Advancing Environmental Justice for Marginalized Communities in India
Progress, Challenges and Opportunities
- Available for pre-order. Item will ship after September 17, 2021
This interdisciplinary collection examines social equity and environmental justice in India. It assesses the effectiveness of environmental policies and institutions in rendering justice for marginalized communities while ensuring protection of the environment. It also analyses the influence of the neoliberal state and its political economies on the development and outcomes of these policies and institutions.
The book provides a unique perspective on environmental justice because of its consistent emphasis on social justice, rather than the prevailing predominant analyses from legal or environmental perspectives. It explores the themes of effectiveness and equity as they pertain to public policy instruments, such as environmental impact assessment, environmental licensing and enforcement, public hearings, and environmental activism strategies. The four interlinked dimensions of environmental justice, namely recognitional justice, procedural justice, distributive justice, and restorative justice, provide the core of the book’s conceptual framework. The contributions draw on ideas and methods from development studies, environmental geography, environmental law and policy, natural resource management, public administration, and political economy The book concludes by considering planning, policy and institutional reforms and community-based initiatives that are needed to promote and protect environmental justice in India.
Offering an important reference for researchers and scholars, this book will appeal to those in law, geography, environmental studies, natural resource management, development studies, sociology, and political science. It will also be of interest to community-based researchers, environmentalists and other civil society activists, natural resource managers, and policy makers.
Table of Contents
Part 1 Introduction
1. Environmental justice in India: Context, issues and framework
Kirit Patel, Alan P. Diduck and Aruna Kumar Malik
Part 2 Economic, policy and institutional context
2. Injustice and justice: The double movement of small hydro development in Himachal Pradesh
J. Mark Baker
3. The visible fault line of development: The right of consent of Adivasi communities and the political economy of mining
4. Realizing sustainable development and water justice through procedural justice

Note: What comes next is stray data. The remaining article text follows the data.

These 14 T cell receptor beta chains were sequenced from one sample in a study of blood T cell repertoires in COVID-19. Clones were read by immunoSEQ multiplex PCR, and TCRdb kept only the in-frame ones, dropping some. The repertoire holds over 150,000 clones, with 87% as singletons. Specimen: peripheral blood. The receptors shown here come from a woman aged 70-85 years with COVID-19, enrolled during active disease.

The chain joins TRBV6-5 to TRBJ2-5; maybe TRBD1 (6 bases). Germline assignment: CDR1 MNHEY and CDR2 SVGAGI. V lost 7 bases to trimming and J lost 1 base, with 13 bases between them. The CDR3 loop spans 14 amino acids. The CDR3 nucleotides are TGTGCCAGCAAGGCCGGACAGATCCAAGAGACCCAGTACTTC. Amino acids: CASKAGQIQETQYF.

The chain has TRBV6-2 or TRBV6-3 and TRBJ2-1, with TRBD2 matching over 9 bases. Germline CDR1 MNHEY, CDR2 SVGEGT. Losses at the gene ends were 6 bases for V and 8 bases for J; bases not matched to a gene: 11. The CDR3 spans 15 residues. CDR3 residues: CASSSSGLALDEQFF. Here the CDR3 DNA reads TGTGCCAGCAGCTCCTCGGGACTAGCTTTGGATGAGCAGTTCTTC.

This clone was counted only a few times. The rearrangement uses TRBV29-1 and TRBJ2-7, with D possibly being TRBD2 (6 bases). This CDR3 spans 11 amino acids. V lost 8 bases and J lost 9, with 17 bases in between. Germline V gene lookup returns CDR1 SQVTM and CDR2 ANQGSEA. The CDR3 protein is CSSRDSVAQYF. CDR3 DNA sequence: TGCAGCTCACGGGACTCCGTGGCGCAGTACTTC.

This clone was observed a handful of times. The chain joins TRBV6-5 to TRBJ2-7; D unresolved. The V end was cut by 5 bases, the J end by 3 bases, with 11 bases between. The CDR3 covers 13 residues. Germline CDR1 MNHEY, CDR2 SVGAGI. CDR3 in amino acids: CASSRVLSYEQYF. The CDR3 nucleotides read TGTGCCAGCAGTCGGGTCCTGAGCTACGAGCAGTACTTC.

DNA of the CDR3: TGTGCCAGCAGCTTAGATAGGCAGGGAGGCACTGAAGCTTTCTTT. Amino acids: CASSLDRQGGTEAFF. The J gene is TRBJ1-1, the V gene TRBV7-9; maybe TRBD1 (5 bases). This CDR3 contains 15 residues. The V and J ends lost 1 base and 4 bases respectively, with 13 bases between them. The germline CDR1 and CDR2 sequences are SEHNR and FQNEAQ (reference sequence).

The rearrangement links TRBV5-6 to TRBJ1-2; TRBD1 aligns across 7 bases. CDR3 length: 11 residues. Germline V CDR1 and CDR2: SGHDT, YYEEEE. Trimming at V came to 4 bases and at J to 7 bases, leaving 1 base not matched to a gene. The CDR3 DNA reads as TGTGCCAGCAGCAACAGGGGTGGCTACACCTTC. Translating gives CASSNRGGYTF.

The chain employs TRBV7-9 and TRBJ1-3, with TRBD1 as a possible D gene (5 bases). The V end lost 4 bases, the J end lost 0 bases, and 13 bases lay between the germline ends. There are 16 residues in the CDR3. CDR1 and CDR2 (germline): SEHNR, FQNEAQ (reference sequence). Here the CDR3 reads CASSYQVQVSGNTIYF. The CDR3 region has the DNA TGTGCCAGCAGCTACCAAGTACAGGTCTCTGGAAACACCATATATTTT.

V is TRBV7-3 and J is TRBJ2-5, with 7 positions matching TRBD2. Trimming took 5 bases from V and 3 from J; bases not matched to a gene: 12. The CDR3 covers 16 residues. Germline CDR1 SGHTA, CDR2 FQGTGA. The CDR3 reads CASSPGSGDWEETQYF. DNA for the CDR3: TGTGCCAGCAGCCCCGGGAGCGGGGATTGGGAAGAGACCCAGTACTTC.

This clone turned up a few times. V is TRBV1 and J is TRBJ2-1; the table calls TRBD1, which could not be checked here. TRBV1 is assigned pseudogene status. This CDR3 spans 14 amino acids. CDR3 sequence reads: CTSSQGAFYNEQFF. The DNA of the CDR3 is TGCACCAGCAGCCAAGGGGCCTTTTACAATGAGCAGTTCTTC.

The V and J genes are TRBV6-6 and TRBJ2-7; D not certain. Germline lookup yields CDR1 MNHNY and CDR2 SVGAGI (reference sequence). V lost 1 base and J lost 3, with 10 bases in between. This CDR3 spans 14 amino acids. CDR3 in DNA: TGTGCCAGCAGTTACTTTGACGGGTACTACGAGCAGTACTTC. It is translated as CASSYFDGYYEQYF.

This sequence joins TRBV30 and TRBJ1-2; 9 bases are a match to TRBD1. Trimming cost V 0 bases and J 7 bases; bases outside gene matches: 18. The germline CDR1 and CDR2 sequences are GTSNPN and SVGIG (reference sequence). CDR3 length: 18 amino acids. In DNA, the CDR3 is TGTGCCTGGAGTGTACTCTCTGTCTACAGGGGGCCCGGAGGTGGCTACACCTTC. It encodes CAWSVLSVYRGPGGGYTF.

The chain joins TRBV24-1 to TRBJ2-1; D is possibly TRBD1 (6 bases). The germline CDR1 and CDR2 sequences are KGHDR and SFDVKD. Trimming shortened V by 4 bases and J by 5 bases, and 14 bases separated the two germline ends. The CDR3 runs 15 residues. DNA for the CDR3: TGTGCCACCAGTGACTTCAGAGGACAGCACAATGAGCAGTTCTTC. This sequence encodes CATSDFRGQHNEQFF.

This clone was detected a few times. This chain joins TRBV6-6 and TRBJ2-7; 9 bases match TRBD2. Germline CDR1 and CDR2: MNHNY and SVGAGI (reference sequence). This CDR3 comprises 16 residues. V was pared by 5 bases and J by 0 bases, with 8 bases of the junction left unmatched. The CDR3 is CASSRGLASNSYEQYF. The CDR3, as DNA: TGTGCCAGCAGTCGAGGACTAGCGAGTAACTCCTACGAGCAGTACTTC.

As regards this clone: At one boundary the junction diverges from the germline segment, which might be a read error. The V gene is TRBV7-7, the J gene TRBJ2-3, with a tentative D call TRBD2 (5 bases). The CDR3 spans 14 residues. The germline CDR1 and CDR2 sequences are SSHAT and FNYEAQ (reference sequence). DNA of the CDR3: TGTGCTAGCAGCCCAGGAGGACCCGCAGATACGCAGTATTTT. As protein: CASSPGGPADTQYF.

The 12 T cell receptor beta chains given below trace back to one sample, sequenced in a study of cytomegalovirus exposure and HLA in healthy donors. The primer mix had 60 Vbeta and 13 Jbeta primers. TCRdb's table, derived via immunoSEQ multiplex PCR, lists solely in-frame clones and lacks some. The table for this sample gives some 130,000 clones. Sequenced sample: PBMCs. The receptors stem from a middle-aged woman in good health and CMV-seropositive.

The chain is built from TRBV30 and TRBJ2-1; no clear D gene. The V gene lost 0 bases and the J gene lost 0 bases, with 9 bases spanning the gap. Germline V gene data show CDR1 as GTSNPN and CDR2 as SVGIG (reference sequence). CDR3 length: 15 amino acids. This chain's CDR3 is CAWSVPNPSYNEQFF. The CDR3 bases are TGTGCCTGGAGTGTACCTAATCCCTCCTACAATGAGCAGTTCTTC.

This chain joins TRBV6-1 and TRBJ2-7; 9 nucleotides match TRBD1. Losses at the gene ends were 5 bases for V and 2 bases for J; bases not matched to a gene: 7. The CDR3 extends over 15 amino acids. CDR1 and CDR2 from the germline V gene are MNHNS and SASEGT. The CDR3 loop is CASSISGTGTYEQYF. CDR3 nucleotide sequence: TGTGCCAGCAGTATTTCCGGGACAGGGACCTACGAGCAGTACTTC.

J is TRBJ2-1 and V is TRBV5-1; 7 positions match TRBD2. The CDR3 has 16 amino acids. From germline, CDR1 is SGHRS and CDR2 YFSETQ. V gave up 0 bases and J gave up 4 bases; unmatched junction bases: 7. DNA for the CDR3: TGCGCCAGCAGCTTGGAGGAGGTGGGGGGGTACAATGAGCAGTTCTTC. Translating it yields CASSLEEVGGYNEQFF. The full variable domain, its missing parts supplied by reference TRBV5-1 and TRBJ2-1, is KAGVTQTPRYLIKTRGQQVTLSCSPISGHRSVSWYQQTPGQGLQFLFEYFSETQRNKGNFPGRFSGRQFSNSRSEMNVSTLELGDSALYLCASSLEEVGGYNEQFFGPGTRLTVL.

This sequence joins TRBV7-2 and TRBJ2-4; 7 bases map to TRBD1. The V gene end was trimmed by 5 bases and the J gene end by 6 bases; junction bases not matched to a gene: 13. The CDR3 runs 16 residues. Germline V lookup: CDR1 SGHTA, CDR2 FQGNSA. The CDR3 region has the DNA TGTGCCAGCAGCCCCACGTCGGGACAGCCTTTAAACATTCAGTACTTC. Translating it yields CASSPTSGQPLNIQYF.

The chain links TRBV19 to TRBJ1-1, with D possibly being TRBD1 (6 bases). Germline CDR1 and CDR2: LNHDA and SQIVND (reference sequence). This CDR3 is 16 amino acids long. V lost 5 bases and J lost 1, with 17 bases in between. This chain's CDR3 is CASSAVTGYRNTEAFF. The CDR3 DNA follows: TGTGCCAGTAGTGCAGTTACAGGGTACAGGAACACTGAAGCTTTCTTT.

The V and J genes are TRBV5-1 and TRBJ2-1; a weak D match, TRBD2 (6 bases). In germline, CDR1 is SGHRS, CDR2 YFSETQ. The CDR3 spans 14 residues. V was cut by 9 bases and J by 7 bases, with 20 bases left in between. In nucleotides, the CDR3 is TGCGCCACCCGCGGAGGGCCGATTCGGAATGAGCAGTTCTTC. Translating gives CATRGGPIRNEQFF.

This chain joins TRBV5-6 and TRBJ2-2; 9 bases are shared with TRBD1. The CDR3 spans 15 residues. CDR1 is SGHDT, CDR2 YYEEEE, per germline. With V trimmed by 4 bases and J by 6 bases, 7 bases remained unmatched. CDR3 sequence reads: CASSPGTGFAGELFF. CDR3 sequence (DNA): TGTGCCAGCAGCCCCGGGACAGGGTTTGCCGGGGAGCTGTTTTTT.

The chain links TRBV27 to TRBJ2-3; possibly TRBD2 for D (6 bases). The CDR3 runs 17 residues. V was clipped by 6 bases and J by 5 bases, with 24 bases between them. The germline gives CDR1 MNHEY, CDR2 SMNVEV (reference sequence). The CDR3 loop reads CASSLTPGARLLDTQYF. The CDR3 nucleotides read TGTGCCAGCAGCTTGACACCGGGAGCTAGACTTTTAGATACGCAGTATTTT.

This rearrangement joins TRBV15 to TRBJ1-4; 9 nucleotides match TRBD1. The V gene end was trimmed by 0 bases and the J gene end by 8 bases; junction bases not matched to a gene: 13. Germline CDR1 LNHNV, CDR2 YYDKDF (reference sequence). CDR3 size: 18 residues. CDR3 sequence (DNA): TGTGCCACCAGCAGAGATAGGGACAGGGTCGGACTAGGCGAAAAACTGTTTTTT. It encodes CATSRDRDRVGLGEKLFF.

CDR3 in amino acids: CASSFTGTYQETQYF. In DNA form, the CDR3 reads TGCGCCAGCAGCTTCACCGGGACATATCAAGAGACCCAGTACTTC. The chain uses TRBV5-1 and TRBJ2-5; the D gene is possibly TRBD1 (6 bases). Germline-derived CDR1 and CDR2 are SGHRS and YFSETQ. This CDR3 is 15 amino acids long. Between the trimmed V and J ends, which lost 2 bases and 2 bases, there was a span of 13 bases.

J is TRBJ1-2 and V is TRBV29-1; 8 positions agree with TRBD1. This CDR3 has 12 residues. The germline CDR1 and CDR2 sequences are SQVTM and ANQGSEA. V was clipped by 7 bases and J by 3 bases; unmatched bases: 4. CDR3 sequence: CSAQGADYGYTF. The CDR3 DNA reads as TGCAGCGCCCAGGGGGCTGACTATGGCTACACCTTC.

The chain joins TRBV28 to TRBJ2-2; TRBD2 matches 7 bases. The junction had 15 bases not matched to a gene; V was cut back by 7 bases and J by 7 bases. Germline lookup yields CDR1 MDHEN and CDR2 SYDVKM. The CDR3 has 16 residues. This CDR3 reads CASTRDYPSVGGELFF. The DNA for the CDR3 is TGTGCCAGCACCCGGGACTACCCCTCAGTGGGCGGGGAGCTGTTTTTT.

Gayathri D. Naik
5. The National Green Tribunal’s response to the cause of tribals and fisherfolk
Armin Rosencranz, Avinash Mathews, Sangram Sinh Parab, Shubham Janghu and Suhaas Putta
6. Being appraised by experts: A review of the role of Expert Appraisal Committees in the environmental clearance process and judicial intervention
Himanshu Pabreja and Neelotpalam Tiwari
Part 3 Cases studies of justice and injustice
7. Small hydro and environmental justice: Lessons from the Kullu District of Himachal Pradesh
Alan P. Diduck, Richard Johnson, Esther Edwards, A. John Sinclair, James Gardner and Kirit Patel
8. A case study of impact assessment, litigation and a social movement against a limestone mine in Gujarat
9. Values matter: Gender-based exclusion from environmental impact assessments in Mahuva, Gujarat
10. Holding international finance institutions accountable for environmental injustice: A case study of the Tata Mundra Power Plant in Gujarat
Avery Letkemann, Carinne Bétournay, Bharat Patel, Kirit Patel and Alan P. Diduck
11. Environmental justice and participation for communities in southern India: Sand mining in Udupi District, Karnataka
Cassandra Szabo and Mahabaleshwar Hegde
12. Karwar fisherfolk’s quest for environmental justice: Examining the roles of impact assessment, environmental regulatory agencies and legal institutions
Mahabaleshwar Hegde, Kirit Patel, Alan P. Diduck and Debayan Gupta
13. Advancing environmental justice: Lessons from the Thoothukudi Sterlite Copper case
Aruna Kumar Malik, Alan P. Diduck and Kirit Patel
14. Judicial environmentalism: The thorny case of Prosopis juliflora
Part 4 Conclusion
15. Lessons for policy and institutional reform
Alan P. Diduck, Kirit Patel and Aruna Kumar Malik
Alan P. Diduck is Professor and Department Chair of Environmental Studies and Sciences at the University of Winnipeg. Before joining the university, he was a lawyer and executive director of a social profit organization providing public legal education and information services. His research deals with community engagement in environmental governance, the learning implications of involvement and the consequences for social aspects of sustainability, such as adaptive capacity and environmental justice.
Kirit Patel is Associate Professor of International Development Studies at Menno Simons College, affiliated with the University of Winnipeg and Canadian Mennonite University. As an academic, policy analyst and development professional, Dr Patel’s teaching and research focus on environmental and social justice, sustainable food systems and nutrition security, agrarian change and rural-urban migration, agrobiodiversity conservation, Indigenous knowledge systems and the governance of common property resources in South Asia.
Aruna Kumar Malik is Assistant Professor of Political Science at Gujarat National Law University. He is the recipient of the Queen Elizabeth II Diamond Jubilee International Scholarship and was a visiting scholar at the University of Winnipeg, Canada, in 2018–2019. His areas of interest include public policy, international relations, and environmental justice.